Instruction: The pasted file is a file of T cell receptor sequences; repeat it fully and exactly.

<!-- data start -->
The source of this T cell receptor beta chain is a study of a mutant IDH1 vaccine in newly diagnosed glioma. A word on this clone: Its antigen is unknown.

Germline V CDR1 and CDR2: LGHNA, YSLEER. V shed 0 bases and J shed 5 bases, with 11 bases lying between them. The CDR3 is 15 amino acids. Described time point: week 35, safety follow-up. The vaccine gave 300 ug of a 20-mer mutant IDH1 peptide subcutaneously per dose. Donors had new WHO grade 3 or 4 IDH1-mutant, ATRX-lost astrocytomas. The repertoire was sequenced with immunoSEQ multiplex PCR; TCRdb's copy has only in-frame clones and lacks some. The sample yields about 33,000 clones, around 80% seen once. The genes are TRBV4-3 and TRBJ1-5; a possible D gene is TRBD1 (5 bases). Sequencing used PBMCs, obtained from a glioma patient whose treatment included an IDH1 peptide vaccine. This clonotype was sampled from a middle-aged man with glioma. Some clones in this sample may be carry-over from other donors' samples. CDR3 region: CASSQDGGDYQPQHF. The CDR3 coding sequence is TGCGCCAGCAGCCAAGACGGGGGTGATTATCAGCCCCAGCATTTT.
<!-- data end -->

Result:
The source of this T cell receptor beta chain is a study of a mutant IDH1 vaccine in newly diagnosed glioma. A word on this clone: Its antigen is unknown.

Germline V CDR1 and CDR2: LGHNA, YSLEER. V shed 0 bases and J shed 5 bases, with 11 bases lying between them. The CDR3 is 15 amino acids. Described time point: week 35, safety follow-up. The vaccine gave 300 ug of a 20-mer mutant IDH1 peptide subcutaneously per dose. Donors had new WHO grade 3 or 4 IDH1-mutant, ATRX-lost astrocytomas. The repertoire was sequenced with immunoSEQ multiplex PCR; TCRdb's copy has only in-frame clones and lacks some. The sample yields about 33,000 clones, around 80% seen once. The genes are TRBV4-3 and TRBJ1-5; a possible D gene is TRBD1 (5 bases). Sequencing used PBMCs, obtained from a glioma patient whose treatment included an IDH1 peptide vaccine. This clonotype was sampled from a middle-aged man with glioma. Some clones in this sample may be carry-over from other donors' samples. CDR3 region: CASSQDGGDYQPQHF. The CDR3 coding sequence is TGCGCCAGCAGCCAAGACGGGGGTGATTATCAGCCCCAGCATTTT.